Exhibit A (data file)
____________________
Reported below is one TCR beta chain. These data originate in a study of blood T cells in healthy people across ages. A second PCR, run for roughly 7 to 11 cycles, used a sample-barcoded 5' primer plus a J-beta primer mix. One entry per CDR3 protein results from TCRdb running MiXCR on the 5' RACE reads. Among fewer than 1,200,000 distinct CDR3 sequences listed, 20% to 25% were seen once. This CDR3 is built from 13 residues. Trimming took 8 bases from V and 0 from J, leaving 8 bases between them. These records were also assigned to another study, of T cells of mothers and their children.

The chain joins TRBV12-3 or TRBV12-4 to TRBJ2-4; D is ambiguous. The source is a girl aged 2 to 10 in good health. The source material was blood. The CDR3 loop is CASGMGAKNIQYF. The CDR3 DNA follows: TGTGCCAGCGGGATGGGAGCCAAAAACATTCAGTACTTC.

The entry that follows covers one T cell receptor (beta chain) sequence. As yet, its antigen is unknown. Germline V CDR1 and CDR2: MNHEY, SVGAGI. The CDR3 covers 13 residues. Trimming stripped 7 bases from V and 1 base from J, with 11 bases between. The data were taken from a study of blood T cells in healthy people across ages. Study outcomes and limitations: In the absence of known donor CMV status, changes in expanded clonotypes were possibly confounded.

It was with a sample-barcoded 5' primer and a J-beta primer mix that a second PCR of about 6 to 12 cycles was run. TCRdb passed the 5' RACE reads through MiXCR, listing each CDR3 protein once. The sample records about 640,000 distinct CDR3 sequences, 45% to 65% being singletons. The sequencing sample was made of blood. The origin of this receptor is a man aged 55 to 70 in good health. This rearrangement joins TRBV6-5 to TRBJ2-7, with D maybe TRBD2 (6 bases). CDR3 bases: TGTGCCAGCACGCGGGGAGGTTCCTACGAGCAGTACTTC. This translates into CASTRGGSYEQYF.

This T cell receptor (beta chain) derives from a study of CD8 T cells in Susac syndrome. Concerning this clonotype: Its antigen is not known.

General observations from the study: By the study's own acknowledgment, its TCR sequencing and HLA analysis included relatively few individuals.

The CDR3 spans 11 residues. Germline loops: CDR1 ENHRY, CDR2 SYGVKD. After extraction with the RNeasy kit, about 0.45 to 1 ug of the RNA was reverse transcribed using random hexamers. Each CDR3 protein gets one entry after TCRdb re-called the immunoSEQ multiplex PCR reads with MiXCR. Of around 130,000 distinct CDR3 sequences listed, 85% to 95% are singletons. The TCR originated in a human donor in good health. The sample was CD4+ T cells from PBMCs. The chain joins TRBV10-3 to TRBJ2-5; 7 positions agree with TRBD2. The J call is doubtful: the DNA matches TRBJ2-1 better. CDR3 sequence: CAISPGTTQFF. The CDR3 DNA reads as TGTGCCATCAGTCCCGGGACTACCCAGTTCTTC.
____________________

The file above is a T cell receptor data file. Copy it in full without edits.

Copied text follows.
Reported below is one TCR beta chain. These data originate in a study of blood T cells in healthy people across ages. A second PCR, run for roughly 7 to 11 cycles, used a sample-barcoded 5' primer plus a J-beta primer mix. One entry per CDR3 protein results from TCRdb running MiXCR on the 5' RACE reads. Among fewer than 1,200,000 distinct CDR3 sequences listed, 20% to 25% were seen once. This CDR3 is built from 13 residues. Trimming took 8 bases from V and 0 from J, leaving 8 bases between them. These records were also assigned to another study, of T cells of mothers and their children.

The chain joins TRBV12-3 or TRBV12-4 to TRBJ2-4; D is ambiguous. The source is a girl aged 2 to 10 in good health. The source material was blood. The CDR3 loop is CASGMGAKNIQYF. The CDR3 DNA follows: TGTGCCAGCGGGATGGGAGCCAAAAACATTCAGTACTTC.

The entry that follows covers one T cell receptor (beta chain) sequence. As yet, its antigen is unknown. Germline V CDR1 and CDR2: MNHEY, SVGAGI. The CDR3 covers 13 residues. Trimming stripped 7 bases from V and 1 base from J, with 11 bases between. The data were taken from a study of blood T cells in healthy people across ages. Study outcomes and limitations: In the absence of known donor CMV status, changes in expanded clonotypes were possibly confounded.

It was with a sample-barcoded 5' primer and a J-beta primer mix that a second PCR of about 6 to 12 cycles was run. TCRdb passed the 5' RACE reads through MiXCR, listing each CDR3 protein once. The sample records about 640,000 distinct CDR3 sequences, 45% to 65% being singletons. The sequencing sample was made of blood. The origin of this receptor is a man aged 55 to 70 in good health. This rearrangement joins TRBV6-5 to TRBJ2-7, with D maybe TRBD2 (6 bases). CDR3 bases: TGTGCCAGCACGCGGGGAGGTTCCTACGAGCAGTACTTC. This translates into CASTRGGSYEQYF.

This T cell receptor (beta chain) derives from a study of CD8 T cells in Susac syndrome. Concerning this clonotype: Its antigen is not known.

General observations from the study: By the study's own acknowledgment, its TCR sequencing and HLA analysis included relatively few individuals.

The CDR3 spans 11 residues. Germline loops: CDR1 ENHRY, CDR2 SYGVKD. After extraction with the RNeasy kit, about 0.45 to 1 ug of the RNA was reverse transcribed using random hexamers. Each CDR3 protein gets one entry after TCRdb re-called the immunoSEQ multiplex PCR reads with MiXCR. Of around 130,000 distinct CDR3 sequences listed, 85% to 95% are singletons. The TCR originated in a human donor in good health. The sample was CD4+ T cells from PBMCs. The chain joins TRBV10-3 to TRBJ2-5; 7 positions agree with TRBD2. The J call is doubtful: the DNA matches TRBJ2-1 better. CDR3 sequence: CAISPGTTQFF. The CDR3 DNA reads as TGTGCCATCAGTCCCGGGACTACCCAGTTCTTC.